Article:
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Apple 13-inch MacBook Pro (2019): A welcome update for the most affordable MacBook Pro

Written by Cliff Joseph, Contributor

Apple 13-inch MacBook Pro (2019)

8.5 / 5

pros and cons

  • 2019 update adds Touch Bar, Touch ID and T2 security chips
  • Slimline design weighs just 1.37kg
  • Good mid-range performance
  • Bright, attractive Retina display
  • Expensive, especially for UK users
  • Only two Thunderbolt/USB-C ports
  • Poor upgrade/repair options
  • Editors' review
  • Specs

The popular MacBook Air recently received a price cut that was designed to cement its position as Apple's 'affordable' laptop for students – although, of course, its lightweight design and strong battery life will have obvious appeal for many business users as well. But, as with so many ultraportable laptops, the MacBook Air does trade performance for portability, and its modest dual-core processor is best suited to simple tasks such as web browsing, or light use of apps such as Word and Excel.

Business users wanting a sleek and elegant Apple laptop that offers more power might be tempted by this new addition to the MacBook Pro range instead. Like its larger 15-inch brethren, the 13-inch version of the MacBook Pro received a major revamp back in 2016, when Apple introduced the Touch Bar, and a new lightweight design. That new design came with a hefty price hike, though, so ever since 2016 Apple has also offered a more basic 'entry-level' version of the 13-inch MacBook Pro with a lower specification, and which also omits the Touch Bar.

SEE: Top 20 Apple keyboard shortcuts for business users (free PDF)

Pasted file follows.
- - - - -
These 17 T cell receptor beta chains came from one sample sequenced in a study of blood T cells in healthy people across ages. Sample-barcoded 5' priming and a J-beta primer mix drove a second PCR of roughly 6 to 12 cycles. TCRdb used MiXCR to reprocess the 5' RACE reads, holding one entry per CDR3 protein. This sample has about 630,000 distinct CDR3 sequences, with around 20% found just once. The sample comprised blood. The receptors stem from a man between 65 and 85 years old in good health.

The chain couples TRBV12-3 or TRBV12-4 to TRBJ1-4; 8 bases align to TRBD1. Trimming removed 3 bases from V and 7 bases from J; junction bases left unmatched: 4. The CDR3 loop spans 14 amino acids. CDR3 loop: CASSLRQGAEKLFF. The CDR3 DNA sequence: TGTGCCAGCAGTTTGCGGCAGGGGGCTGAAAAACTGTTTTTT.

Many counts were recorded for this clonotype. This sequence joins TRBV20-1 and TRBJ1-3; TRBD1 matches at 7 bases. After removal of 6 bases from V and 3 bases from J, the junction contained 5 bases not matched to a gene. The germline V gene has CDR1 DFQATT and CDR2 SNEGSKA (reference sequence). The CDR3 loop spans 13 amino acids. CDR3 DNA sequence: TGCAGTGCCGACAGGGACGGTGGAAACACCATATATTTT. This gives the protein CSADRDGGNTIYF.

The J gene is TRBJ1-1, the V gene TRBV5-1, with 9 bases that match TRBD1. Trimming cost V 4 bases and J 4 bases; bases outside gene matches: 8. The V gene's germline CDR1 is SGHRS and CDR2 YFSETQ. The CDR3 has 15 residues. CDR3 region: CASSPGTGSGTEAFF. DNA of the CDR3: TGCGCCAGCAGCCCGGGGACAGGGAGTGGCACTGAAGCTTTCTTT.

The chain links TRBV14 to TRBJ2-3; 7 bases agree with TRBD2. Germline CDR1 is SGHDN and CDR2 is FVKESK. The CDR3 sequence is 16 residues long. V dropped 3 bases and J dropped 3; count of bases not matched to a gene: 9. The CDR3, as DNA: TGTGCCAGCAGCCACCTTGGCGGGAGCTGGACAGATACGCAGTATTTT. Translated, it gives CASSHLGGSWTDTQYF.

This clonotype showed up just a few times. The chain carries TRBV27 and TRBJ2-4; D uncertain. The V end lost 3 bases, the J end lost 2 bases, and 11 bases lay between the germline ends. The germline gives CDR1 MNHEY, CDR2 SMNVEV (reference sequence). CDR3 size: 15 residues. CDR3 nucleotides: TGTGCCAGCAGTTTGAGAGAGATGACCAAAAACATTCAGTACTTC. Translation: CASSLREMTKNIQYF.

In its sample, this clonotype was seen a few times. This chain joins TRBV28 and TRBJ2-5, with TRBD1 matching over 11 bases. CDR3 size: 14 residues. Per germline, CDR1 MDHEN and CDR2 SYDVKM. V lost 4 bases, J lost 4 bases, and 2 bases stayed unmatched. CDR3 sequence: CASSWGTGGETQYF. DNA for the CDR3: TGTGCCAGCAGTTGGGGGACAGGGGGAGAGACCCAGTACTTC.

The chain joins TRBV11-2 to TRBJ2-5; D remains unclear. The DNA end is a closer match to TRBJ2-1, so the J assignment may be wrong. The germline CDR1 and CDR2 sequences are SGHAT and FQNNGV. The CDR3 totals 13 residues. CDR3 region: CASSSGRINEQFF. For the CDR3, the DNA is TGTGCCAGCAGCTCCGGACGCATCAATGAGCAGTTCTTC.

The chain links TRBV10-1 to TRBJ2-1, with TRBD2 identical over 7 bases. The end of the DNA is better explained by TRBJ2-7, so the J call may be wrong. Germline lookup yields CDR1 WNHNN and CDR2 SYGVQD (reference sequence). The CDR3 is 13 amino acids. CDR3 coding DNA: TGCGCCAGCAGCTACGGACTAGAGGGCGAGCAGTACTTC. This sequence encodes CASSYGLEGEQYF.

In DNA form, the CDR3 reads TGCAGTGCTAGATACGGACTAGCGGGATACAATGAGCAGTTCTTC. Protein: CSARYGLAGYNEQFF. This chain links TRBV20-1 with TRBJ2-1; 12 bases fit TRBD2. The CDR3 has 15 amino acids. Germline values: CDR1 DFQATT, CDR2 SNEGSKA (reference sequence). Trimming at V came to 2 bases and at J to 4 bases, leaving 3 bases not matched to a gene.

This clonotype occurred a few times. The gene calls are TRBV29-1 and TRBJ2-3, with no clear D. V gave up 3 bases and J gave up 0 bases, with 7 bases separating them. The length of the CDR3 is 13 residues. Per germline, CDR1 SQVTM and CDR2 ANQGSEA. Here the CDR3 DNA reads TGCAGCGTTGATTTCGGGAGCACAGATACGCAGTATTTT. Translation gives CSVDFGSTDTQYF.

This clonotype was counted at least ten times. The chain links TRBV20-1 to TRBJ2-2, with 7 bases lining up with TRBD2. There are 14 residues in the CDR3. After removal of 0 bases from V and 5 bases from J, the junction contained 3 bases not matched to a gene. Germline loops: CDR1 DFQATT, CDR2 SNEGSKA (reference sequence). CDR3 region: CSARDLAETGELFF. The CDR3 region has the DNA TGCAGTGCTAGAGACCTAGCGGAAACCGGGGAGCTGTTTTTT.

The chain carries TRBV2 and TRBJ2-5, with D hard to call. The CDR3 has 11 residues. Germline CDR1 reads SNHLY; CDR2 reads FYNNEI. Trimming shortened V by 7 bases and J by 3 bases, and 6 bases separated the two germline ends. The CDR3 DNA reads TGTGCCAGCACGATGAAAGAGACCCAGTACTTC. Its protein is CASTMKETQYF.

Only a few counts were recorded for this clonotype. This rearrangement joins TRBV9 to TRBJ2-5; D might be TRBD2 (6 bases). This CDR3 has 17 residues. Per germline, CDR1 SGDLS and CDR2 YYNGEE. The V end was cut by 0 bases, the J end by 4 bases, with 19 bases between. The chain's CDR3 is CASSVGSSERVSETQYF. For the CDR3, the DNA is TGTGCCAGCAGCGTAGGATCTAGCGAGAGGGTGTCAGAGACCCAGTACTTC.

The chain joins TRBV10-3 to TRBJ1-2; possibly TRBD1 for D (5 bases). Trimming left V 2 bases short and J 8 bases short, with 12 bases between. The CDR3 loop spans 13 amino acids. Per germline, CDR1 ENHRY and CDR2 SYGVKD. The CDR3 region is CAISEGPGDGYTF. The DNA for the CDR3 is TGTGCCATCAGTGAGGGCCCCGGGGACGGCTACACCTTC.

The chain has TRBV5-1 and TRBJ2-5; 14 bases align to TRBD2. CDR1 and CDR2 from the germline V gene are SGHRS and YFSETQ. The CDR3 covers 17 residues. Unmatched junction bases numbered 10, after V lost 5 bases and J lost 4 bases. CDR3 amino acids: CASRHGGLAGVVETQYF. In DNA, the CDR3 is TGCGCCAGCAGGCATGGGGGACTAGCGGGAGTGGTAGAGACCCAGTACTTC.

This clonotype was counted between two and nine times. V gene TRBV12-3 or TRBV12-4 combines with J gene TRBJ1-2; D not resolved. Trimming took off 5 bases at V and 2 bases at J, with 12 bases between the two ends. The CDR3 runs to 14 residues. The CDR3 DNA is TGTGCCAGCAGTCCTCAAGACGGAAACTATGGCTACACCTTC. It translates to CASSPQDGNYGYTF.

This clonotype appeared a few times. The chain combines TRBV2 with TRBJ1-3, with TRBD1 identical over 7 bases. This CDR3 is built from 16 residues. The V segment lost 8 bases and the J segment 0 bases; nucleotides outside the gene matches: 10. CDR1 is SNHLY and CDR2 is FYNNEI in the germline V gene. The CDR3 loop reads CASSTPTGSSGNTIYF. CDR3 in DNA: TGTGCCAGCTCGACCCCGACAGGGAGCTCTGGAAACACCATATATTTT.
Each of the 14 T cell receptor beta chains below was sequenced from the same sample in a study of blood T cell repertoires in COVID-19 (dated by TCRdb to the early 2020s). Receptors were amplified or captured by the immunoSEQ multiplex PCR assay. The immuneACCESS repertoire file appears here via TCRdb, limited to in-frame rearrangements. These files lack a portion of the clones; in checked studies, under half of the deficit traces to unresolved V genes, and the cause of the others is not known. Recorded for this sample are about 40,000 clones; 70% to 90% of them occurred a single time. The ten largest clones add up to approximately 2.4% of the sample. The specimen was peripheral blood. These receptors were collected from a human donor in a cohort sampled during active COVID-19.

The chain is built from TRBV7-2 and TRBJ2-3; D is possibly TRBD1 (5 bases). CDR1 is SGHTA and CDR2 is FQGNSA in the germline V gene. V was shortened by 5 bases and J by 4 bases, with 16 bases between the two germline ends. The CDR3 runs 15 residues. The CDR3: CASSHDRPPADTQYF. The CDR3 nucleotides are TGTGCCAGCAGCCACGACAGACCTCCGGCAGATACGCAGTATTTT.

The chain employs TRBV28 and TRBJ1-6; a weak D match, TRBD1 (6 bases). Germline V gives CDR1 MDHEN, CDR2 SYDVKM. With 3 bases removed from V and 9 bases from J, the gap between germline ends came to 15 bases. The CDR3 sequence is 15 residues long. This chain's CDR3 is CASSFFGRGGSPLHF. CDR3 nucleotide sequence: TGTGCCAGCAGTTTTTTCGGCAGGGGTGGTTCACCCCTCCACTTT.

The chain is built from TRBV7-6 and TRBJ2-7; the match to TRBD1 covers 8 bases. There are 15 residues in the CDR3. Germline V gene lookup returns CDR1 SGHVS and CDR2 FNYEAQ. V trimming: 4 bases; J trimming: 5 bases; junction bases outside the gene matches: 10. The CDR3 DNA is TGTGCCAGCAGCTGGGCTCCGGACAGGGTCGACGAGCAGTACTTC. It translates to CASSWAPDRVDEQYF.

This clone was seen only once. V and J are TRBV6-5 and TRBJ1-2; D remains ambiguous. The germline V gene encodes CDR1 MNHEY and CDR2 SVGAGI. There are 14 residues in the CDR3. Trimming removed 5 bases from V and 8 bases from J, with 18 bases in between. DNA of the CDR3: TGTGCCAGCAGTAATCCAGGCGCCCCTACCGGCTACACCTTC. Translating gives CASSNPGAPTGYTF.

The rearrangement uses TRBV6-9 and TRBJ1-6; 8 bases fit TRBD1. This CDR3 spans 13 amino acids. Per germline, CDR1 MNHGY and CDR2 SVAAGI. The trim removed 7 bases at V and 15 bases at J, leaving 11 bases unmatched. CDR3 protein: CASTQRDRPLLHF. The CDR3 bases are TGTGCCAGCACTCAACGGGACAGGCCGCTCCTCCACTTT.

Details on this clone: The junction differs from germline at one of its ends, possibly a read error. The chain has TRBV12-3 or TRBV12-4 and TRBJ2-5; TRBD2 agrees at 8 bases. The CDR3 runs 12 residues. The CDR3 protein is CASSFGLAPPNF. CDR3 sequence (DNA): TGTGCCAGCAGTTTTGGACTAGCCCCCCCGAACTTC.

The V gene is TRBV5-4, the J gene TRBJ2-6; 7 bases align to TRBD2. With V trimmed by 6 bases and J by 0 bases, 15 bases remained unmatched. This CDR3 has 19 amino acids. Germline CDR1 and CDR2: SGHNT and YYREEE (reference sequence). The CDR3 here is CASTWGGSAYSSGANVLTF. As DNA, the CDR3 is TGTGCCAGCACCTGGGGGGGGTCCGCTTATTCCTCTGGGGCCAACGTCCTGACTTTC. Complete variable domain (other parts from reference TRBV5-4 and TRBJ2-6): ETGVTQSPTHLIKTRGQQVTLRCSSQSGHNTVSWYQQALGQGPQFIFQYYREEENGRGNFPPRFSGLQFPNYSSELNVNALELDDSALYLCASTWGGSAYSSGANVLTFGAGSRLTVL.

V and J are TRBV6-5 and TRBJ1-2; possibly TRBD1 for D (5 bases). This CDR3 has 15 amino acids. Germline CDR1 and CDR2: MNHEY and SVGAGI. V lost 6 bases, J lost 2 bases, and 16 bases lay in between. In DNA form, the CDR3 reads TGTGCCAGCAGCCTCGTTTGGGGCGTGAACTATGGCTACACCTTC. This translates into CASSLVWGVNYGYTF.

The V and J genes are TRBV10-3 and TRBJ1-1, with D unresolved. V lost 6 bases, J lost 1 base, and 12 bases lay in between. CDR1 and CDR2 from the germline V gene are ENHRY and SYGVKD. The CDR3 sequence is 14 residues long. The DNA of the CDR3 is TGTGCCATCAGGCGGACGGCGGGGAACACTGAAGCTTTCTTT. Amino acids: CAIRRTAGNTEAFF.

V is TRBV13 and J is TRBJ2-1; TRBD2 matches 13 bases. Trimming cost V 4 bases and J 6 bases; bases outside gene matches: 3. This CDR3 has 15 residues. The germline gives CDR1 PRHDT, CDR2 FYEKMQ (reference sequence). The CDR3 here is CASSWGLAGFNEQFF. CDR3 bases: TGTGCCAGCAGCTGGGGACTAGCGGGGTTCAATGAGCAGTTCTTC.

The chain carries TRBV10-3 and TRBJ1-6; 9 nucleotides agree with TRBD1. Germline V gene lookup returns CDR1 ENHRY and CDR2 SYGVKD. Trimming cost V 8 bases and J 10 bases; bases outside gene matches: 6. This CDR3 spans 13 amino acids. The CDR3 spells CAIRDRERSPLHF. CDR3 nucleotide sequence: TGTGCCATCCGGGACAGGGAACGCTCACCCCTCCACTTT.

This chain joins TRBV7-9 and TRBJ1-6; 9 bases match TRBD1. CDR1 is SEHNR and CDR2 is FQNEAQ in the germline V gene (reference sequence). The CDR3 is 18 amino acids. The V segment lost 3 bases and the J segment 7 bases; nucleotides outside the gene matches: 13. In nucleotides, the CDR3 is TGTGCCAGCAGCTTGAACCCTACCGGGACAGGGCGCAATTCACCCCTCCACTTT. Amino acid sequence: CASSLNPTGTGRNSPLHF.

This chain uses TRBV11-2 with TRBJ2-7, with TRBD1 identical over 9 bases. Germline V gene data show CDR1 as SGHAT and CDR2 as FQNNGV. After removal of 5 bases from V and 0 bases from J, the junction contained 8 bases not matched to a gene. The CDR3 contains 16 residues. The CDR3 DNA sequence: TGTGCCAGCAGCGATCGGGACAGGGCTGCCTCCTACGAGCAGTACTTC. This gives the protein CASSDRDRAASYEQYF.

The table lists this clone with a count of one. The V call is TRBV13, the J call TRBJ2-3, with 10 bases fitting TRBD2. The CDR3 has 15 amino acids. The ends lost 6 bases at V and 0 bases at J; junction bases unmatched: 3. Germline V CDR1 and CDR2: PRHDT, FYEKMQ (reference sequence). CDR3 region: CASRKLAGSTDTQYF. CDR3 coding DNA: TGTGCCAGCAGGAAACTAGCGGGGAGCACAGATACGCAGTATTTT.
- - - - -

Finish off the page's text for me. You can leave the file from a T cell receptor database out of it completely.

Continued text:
That entry-level model did receive a modest update in 2017, but by 2019, it was looking rather overpriced when compared to its Touch Bar brethren. So, in the recent rash of updates for the MacBook line – which also saw the discontinuation of the 12-inch MacBook – Apple has finally eliminated that Touch Bar-less model and introduced a new entry-level option for the 13-inch MacBook Pro that offers a lot more bang for the buck.


This entry-level model only has two Thunderbolt 3/USB-C ports, rather than the four ports found on all other MacBook Pros.  

Image: Apple

Features & design

This isn't a particularly radical revamp, as the updated 2019 model simply adopts the Touch Bar that the rest of the MacBook Pro range has been using since 2016, along with more recent additions, such as the Touch ID sensor and Apple's T2 security chip.

It has the same dimensions as the high-end 13-inch MacBook Pro that we reviewed in 2018, measuring just 14.9mm thick, 304mm wide, and 212mm deep, and with a weight of 1.37kg (compared to 1.25kg for the MacBook Air). The 13.3-inch Retina display has the same 2,560-by-1,600 resolution (227dpi) as before, but – like all of Apple's current laptops – now includes the True Tone feature that automatically adjusts the colour balance to match changes in ambient lighting.

More importantly, this update brings the entry-level 13-inch MacBook Pro more up to date with an 8th generation, quad-core Core i5 processor rather than the dual-core processor used in its predecessor, although the modest 1.4GHz clock speed and Iris Plus 645 integrated graphics do leave a considerable stretch of clear blue water between this model and the rest of the MacBook Pro range. And one quite visible difference setting it apart is that this entry-level model only has two Thunderbolt 3/USB-C ports, rather than the four ports found on all other MacBook Pro models.